2. RAIN is another acronym that can help us deal with difficult emotions.
- Recognize the emotion you’re feeling
- Accept the emotion or emotions, without judgment. Often we make things worse by beating ourselves up when we feel angry, sad, or jealous. This only creates additional suffering. In Buddhism, this is often referred to as the second arrow—we’ve already been shot with a difficult emotion; why make the situation worse?
- While we can’t necessarily change the emotion we’re feeling in this moment, we can prevent unnecessary pain by not berating ourselves for how we feel. We can avoid launching the second, third, or thousandth arrow. Accepting our emotions as they are is the first step in this process.
- Emotions can feel extremely solid. However, in reality, they’re quite dynamic, frequently shifting in intensity, location in our body, etc. As you move to the “I” in RAIN, please take a moment to investigate how the emotion feels in your body. What physical sensations do you notice? What’s the story you’re telling yourself? Is the emotion static and heavy, or is it fiery and dynamic. Is it monolithic—do you feel only anger—or are there shades of disappointment, embarrassment, or resentment? According to the work of Daniel Siegel, M.D., clinical professor of psychiatry at the UCLA School of Medicine and the founder and co-director of the Mindful Awareness Research Institute, just naming an emotion can help to tame it by engaging the brain’s logical, linear left hemisphere.
- Non-identification. One of the best things we can do is to recognize we are not our emotions. The fact I feel anger in this moment does not make me an angry or bad person. Non-identification can be helped by changing our language. In English, we talk about emotions using phrase “I am …” such as, “I am angry,” or “I am scared.” However, in many romance languages, people say “tengo miedo” or “I have fear” rather than “I am scared.” This helps the person speaking separate his identity from the emotion he is feeling. Although we may not speak French or Spanish, we can change the terms we use, shifting from “I am angry” to “I feel anger arising.” This simple shift can help us get unhooked/disentangled from gnarly emotions.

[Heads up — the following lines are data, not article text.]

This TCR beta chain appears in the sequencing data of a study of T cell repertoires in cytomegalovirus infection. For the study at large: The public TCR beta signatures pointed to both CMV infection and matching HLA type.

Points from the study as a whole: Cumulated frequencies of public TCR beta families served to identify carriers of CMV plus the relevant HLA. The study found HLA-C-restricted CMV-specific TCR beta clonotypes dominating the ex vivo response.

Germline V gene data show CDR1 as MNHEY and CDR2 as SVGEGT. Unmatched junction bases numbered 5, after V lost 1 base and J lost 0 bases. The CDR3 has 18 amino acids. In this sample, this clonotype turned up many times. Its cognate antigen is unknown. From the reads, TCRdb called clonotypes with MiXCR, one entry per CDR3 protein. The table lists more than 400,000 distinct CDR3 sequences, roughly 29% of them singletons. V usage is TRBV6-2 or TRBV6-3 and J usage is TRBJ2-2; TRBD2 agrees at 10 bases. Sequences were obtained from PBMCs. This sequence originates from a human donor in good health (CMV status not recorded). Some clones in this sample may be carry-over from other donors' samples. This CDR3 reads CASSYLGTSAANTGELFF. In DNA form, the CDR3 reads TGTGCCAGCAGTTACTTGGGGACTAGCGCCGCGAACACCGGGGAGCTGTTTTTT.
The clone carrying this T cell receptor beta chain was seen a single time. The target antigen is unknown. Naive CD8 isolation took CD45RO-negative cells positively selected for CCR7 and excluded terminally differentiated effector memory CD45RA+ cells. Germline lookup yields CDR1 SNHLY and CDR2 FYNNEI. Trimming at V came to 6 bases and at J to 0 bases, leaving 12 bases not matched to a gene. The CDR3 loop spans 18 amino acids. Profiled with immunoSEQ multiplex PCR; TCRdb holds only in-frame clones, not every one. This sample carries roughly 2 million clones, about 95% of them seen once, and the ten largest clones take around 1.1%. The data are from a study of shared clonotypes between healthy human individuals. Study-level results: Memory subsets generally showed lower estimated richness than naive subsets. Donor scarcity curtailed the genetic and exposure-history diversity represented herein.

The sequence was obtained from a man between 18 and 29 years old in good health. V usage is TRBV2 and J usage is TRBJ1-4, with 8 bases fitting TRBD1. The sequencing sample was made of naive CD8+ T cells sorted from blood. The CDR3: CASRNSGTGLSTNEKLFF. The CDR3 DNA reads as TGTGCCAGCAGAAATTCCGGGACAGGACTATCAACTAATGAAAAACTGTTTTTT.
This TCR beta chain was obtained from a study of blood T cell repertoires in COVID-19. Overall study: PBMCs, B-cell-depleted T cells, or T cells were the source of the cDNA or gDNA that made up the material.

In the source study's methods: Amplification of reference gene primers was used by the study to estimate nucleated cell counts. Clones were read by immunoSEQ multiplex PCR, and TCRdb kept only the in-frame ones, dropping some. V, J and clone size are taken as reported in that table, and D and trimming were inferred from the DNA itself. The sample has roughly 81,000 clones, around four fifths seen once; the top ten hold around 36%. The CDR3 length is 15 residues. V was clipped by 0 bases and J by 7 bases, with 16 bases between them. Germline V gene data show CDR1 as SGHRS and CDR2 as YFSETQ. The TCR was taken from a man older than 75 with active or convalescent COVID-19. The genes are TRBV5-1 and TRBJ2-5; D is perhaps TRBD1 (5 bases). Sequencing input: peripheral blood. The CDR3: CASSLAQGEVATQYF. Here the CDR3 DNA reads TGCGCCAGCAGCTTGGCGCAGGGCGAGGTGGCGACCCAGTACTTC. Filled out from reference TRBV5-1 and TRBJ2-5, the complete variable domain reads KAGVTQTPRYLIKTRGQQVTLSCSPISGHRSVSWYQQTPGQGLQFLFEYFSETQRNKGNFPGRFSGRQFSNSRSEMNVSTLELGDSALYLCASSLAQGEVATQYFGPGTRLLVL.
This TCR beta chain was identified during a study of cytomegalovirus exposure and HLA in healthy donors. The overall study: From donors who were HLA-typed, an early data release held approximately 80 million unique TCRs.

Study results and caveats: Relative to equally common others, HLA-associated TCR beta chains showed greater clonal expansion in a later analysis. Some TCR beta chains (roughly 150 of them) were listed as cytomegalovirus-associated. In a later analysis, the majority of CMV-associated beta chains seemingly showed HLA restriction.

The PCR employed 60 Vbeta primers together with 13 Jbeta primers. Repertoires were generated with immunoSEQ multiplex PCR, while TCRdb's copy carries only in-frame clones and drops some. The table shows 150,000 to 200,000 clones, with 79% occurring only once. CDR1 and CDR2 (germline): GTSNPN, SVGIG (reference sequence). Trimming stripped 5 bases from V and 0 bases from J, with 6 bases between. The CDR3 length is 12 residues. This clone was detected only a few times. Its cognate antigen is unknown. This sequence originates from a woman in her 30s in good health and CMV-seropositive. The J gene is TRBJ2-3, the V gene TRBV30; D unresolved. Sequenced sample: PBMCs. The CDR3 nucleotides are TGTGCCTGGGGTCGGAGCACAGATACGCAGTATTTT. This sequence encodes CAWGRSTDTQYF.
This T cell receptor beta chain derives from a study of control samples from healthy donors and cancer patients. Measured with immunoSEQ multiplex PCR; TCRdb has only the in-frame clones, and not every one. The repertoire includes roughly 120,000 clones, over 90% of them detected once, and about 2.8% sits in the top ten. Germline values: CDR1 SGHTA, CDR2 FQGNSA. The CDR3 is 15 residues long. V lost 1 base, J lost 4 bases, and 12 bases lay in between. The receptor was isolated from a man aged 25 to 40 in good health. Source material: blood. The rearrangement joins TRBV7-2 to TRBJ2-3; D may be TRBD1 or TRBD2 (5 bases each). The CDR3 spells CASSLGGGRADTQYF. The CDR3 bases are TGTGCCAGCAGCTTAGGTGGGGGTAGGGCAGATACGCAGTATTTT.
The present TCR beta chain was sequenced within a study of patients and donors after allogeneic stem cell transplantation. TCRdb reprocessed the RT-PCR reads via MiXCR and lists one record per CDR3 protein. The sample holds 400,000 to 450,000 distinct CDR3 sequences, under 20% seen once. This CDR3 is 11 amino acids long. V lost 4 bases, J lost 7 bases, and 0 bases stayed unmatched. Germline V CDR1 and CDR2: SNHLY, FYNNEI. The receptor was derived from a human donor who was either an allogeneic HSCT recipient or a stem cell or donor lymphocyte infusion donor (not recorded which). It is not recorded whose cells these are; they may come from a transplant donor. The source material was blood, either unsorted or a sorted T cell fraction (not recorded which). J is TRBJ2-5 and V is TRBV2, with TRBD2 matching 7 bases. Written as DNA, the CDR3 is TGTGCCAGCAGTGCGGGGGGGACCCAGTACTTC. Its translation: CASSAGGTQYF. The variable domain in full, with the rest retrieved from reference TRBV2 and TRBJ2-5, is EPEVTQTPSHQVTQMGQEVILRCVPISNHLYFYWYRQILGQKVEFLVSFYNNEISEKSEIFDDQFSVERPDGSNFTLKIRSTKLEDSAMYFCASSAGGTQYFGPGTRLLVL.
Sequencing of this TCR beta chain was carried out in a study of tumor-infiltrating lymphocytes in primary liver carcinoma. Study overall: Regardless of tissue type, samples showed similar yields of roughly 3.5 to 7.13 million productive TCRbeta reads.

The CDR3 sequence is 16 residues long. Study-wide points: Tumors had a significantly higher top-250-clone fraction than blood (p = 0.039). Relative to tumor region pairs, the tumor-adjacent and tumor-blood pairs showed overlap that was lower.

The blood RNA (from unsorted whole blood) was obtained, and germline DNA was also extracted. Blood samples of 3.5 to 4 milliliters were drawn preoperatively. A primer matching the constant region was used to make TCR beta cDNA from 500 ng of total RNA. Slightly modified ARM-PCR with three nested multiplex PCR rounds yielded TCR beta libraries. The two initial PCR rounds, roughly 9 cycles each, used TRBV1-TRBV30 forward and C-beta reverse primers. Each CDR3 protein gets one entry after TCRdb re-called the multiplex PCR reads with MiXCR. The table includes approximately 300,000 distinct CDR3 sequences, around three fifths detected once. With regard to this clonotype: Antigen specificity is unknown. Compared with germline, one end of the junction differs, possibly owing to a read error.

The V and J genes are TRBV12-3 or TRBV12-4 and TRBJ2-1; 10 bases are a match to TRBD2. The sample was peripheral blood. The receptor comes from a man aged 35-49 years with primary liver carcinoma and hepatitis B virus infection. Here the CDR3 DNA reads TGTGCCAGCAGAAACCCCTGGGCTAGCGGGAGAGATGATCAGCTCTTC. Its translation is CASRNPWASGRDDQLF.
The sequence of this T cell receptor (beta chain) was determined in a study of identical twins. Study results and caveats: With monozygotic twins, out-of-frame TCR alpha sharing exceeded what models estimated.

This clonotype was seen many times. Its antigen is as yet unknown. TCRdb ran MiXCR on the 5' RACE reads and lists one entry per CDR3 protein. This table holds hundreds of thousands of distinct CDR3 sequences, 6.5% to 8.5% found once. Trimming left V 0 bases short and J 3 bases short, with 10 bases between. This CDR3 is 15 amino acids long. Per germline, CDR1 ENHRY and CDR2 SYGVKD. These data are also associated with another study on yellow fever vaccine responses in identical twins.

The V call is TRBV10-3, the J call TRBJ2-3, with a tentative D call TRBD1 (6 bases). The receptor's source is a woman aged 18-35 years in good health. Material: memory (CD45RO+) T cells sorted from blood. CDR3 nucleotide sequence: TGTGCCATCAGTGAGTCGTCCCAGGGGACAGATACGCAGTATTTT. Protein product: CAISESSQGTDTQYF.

3. Hold your difficult emotions like a crying baby. Zen master Thich Nhat Hanh often encourages his students to hold anger and other difficult emotions like they would a crying baby. When a baby cries, we don’t generally get angry with it or make it wrong for feeling upset. Rather, we hold the infant tenderly in our arms, do our best to soothe its distress, and ask, “What do you need?” Unfortunately, when we’re upset, we often make ourselves wrong for feeling a certain way. Instead, Thay (as he’s known by his students) encourages us to hold our emotions with tenderness and care and ask the simple question: What do you need? As we soothe this fiery emotion and care for its underlying need, we often find ourselves freed from the emotion’s grasp.
4. Get in touch with your sole(s). This final strategy is the simplest: Any time you feel overwhelmed by a “negative” emotion, merely take a few moments to feel the sensations of the soles of your feet as they press into the floor below you. This can help ground you in the present moment (by definition, physical generally happen in the present moment.) A research study looking at kids with autism and emotional difficulties found that this simple technique helped them regular emotions.